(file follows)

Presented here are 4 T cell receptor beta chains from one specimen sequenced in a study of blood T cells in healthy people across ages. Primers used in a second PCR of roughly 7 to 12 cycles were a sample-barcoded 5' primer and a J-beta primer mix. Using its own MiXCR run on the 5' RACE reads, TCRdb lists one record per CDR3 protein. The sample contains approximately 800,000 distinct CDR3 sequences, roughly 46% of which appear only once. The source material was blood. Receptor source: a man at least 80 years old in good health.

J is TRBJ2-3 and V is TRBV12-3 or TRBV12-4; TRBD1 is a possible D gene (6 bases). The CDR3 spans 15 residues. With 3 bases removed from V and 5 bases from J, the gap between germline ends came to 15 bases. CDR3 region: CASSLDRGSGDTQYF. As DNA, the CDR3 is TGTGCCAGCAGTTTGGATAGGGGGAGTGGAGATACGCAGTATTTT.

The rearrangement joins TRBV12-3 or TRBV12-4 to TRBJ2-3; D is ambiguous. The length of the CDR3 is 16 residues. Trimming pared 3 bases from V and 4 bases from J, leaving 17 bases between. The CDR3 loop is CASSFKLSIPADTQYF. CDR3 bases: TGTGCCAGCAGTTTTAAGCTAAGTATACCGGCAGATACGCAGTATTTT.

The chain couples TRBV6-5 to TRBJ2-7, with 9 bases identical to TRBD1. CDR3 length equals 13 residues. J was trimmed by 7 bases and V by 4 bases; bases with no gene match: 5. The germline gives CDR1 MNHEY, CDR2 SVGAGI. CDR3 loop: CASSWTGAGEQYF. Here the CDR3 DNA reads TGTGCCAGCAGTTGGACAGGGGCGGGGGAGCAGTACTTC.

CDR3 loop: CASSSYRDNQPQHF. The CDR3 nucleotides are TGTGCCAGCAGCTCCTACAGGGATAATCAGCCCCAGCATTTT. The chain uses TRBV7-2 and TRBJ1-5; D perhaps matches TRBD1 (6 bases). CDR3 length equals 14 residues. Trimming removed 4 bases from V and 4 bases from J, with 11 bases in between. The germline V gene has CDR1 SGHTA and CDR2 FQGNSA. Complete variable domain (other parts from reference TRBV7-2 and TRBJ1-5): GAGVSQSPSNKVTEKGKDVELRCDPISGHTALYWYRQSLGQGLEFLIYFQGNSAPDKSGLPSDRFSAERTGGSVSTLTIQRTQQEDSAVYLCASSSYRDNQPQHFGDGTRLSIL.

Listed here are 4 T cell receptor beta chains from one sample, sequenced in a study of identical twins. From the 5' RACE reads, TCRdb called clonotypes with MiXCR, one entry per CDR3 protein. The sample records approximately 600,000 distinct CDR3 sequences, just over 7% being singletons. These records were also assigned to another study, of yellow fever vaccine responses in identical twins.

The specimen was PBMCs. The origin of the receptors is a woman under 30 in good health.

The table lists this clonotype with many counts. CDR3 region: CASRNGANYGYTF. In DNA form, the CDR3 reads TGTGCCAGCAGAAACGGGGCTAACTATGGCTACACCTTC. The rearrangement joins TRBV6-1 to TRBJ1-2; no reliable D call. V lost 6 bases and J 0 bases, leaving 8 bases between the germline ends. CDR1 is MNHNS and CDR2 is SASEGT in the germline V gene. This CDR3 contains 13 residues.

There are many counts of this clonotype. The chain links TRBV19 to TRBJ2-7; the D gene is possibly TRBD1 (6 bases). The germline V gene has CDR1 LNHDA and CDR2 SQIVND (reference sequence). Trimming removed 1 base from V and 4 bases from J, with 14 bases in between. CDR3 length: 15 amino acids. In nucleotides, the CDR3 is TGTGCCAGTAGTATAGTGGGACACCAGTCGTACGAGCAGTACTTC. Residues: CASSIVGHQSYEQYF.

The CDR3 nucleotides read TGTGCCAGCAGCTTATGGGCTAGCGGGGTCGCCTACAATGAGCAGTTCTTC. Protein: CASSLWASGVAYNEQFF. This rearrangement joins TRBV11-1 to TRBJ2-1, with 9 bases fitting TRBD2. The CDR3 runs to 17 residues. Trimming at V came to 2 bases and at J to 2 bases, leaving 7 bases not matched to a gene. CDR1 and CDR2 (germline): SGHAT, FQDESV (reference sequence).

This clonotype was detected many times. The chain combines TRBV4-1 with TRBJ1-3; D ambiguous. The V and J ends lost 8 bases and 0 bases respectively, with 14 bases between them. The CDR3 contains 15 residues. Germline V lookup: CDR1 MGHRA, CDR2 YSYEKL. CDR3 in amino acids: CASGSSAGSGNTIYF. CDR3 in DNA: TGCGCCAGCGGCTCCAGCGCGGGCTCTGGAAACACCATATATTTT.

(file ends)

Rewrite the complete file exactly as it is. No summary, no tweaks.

Presented here are 4 T cell receptor beta chains from one specimen sequenced in a study of blood T cells in healthy people across ages. Primers used in a second PCR of roughly 7 to 12 cycles were a sample-barcoded 5' primer and a J-beta primer mix. Using its own MiXCR run on the 5' RACE reads, TCRdb lists one record per CDR3 protein. The sample contains approximately 800,000 distinct CDR3 sequences, roughly 46% of which appear only once. The source material was blood. Receptor source: a man at least 80 years old in good health.

J is TRBJ2-3 and V is TRBV12-3 or TRBV12-4; TRBD1 is a possible D gene (6 bases). The CDR3 spans 15 residues. With 3 bases removed from V and 5 bases from J, the gap between germline ends came to 15 bases. CDR3 region: CASSLDRGSGDTQYF. As DNA, the CDR3 is TGTGCCAGCAGTTTGGATAGGGGGAGTGGAGATACGCAGTATTTT.

The rearrangement joins TRBV12-3 or TRBV12-4 to TRBJ2-3; D is ambiguous. The length of the CDR3 is 16 residues. Trimming pared 3 bases from V and 4 bases from J, leaving 17 bases between. The CDR3 loop is CASSFKLSIPADTQYF. CDR3 bases: TGTGCCAGCAGTTTTAAGCTAAGTATACCGGCAGATACGCAGTATTTT.

The chain couples TRBV6-5 to TRBJ2-7, with 9 bases identical to TRBD1. CDR3 length equals 13 residues. J was trimmed by 7 bases and V by 4 bases; bases with no gene match: 5. The germline gives CDR1 MNHEY, CDR2 SVGAGI. CDR3 loop: CASSWTGAGEQYF. Here the CDR3 DNA reads TGTGCCAGCAGTTGGACAGGGGCGGGGGAGCAGTACTTC.

CDR3 loop: CASSSYRDNQPQHF. The CDR3 nucleotides are TGTGCCAGCAGCTCCTACAGGGATAATCAGCCCCAGCATTTT. The chain uses TRBV7-2 and TRBJ1-5; D perhaps matches TRBD1 (6 bases). CDR3 length equals 14 residues. Trimming removed 4 bases from V and 4 bases from J, with 11 bases in between. The germline V gene has CDR1 SGHTA and CDR2 FQGNSA. Complete variable domain (other parts from reference TRBV7-2 and TRBJ1-5): GAGVSQSPSNKVTEKGKDVELRCDPISGHTALYWYRQSLGQGLEFLIYFQGNSAPDKSGLPSDRFSAERTGGSVSTLTIQRTQQEDSAVYLCASSSYRDNQPQHFGDGTRLSIL.

Listed here are 4 T cell receptor beta chains from one sample, sequenced in a study of identical twins. From the 5' RACE reads, TCRdb called clonotypes with MiXCR, one entry per CDR3 protein. The sample records approximately 600,000 distinct CDR3 sequences, just over 7% being singletons. These records were also assigned to another study, of yellow fever vaccine responses in identical twins.

The specimen was PBMCs. The origin of the receptors is a woman under 30 in good health.

The table lists this clonotype with many counts. CDR3 region: CASRNGANYGYTF. In DNA form, the CDR3 reads TGTGCCAGCAGAAACGGGGCTAACTATGGCTACACCTTC. The rearrangement joins TRBV6-1 to TRBJ1-2; no reliable D call. V lost 6 bases and J 0 bases, leaving 8 bases between the germline ends. CDR1 is MNHNS and CDR2 is SASEGT in the germline V gene. This CDR3 contains 13 residues.

There are many counts of this clonotype. The chain links TRBV19 to TRBJ2-7; the D gene is possibly TRBD1 (6 bases). The germline V gene has CDR1 LNHDA and CDR2 SQIVND (reference sequence). Trimming removed 1 base from V and 4 bases from J, with 14 bases in between. CDR3 length: 15 amino acids. In nucleotides, the CDR3 is TGTGCCAGTAGTATAGTGGGACACCAGTCGTACGAGCAGTACTTC. Residues: CASSIVGHQSYEQYF.

The CDR3 nucleotides read TGTGCCAGCAGCTTATGGGCTAGCGGGGTCGCCTACAATGAGCAGTTCTTC. Protein: CASSLWASGVAYNEQFF. This rearrangement joins TRBV11-1 to TRBJ2-1, with 9 bases fitting TRBD2. The CDR3 runs to 17 residues. Trimming at V came to 2 bases and at J to 2 bases, leaving 7 bases not matched to a gene. CDR1 and CDR2 (germline): SGHAT, FQDESV (reference sequence).

This clonotype was detected many times. The chain combines TRBV4-1 with TRBJ1-3; D ambiguous. The V and J ends lost 8 bases and 0 bases respectively, with 14 bases between them. The CDR3 contains 15 residues. Germline V lookup: CDR1 MGHRA, CDR2 YSYEKL. CDR3 in amino acids: CASGSSAGSGNTIYF. CDR3 in DNA: TGCGCCAGCGGCTCCAGCGCGGGCTCTGGAAACACCATATATTTT.